This first amendment to the Exhibit 1 instructions, modified as described above, will result in the generation of performance statistics that will make it easier for users of credit ratings to compare the accuracy of NRSRO credit ratings on a class-by-class basis. For the reasons discussed, the Commission is adopting the amendment to the instructions with the modifications described above.

As proposed, the second amendment to the Exhibit 1 instructions would require that the class-by-class disclosures be broken out over 1, 3 and 10-year periods. Section 15E(a)(1)(B)(i) of the Exchange Act requires that the performance statistics be over short, mid, and long-term periods, which is also the language currently used in Form NRSRO.[23] The purpose of this amendment was to prescribe periods in specific years so that the performance statistics generated by the NRSROs are more easily comparable.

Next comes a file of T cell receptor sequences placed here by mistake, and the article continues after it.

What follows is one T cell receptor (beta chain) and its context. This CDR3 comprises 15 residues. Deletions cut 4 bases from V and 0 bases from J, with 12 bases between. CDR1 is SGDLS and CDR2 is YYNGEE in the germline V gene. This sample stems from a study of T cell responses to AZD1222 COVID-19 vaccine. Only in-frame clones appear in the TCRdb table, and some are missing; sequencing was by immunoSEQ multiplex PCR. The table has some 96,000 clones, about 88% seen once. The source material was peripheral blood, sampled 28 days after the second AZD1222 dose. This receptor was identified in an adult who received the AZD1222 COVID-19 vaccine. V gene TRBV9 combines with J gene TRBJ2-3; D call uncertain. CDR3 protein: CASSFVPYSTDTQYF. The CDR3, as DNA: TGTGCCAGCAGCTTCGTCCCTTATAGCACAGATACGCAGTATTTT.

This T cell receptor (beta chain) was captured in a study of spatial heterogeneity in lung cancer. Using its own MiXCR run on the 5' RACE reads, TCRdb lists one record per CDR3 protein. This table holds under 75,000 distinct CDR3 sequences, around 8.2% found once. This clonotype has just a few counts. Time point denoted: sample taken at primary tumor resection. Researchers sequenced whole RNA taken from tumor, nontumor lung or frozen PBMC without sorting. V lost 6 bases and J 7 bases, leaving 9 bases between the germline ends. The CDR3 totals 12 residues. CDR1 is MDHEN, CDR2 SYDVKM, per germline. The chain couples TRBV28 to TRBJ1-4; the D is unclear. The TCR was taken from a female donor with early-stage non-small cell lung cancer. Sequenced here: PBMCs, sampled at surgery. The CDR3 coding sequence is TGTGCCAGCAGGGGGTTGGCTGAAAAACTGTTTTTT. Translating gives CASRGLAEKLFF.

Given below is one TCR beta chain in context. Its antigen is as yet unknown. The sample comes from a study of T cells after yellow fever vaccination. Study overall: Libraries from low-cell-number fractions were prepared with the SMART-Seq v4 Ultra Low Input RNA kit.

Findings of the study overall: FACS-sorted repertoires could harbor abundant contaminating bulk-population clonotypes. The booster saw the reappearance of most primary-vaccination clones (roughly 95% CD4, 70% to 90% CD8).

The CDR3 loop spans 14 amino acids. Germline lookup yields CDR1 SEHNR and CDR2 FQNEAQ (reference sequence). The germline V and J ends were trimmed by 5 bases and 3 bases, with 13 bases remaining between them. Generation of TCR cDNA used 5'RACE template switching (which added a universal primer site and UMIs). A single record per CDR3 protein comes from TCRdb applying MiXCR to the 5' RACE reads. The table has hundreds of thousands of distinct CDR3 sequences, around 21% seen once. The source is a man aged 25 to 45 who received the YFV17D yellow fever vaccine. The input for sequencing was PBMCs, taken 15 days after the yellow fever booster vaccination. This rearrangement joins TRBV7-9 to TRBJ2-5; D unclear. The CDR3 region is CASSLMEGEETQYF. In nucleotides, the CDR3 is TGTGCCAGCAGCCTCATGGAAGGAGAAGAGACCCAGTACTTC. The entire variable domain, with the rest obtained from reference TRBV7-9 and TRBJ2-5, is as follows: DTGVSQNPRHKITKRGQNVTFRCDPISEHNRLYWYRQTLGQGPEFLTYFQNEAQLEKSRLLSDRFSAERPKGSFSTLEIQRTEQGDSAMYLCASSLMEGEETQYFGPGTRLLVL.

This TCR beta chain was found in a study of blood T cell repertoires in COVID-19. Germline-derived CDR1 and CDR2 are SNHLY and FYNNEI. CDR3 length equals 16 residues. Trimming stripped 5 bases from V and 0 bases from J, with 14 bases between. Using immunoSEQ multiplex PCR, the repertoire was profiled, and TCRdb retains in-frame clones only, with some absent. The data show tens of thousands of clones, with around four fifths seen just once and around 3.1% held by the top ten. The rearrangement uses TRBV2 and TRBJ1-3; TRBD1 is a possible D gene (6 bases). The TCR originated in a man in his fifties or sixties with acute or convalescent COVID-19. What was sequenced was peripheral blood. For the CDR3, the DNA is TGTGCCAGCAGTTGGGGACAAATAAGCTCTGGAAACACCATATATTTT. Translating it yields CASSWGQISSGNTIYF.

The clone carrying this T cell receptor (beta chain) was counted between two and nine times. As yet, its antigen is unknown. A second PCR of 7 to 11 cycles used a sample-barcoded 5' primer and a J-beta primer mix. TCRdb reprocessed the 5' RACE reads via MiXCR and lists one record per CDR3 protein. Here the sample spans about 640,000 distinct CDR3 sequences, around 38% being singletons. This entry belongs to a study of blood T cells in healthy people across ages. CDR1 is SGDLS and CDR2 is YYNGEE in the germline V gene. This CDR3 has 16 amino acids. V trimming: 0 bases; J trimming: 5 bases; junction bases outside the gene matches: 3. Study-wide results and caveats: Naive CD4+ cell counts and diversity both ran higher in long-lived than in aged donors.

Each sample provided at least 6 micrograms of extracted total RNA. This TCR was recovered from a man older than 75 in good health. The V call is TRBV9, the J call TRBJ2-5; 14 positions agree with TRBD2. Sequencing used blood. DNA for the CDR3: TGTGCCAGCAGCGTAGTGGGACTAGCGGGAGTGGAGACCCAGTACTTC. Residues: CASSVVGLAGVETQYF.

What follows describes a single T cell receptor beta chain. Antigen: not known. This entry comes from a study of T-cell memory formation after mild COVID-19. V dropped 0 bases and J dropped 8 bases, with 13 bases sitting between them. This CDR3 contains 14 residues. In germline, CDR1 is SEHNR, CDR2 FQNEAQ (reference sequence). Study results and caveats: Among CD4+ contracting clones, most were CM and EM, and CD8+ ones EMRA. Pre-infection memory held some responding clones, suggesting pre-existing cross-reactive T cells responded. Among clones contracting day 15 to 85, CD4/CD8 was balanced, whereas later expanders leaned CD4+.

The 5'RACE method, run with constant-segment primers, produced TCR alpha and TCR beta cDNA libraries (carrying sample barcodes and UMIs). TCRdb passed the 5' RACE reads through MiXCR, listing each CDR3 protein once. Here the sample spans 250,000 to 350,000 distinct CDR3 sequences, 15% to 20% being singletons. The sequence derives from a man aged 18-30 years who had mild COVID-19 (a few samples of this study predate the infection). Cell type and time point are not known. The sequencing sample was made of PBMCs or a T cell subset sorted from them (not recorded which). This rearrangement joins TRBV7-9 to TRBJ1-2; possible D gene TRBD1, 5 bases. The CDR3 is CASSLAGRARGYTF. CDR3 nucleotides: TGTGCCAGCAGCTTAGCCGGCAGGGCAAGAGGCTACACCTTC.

The Commission received 12 comments on the amendment.[24] Most of the commenters supported the amendment, including the 1, 3, and 10 year time frames. These comments supported the Commission's view that 1, 3, and 10 year periods are reasonable definitions of the terms “short-term, mid-term, and long-term periods” as used in Section 15E(a)(1)(B)(i) of the Exchange Act.[25] Commenters believed the proposed statistics would provide investors additional information to make informed investment decisions.[26] Several commenters asked that the Commission clarify whether the default rates were for the most recent 1, 3, and 10 year periods or the average over multiple 1, 3, and 10 year periods.[27] The Commission intended the default statistics to be for the most recent 1, 3, and 10 year periods. The Commission is adopting the amendment to the instructions as proposed.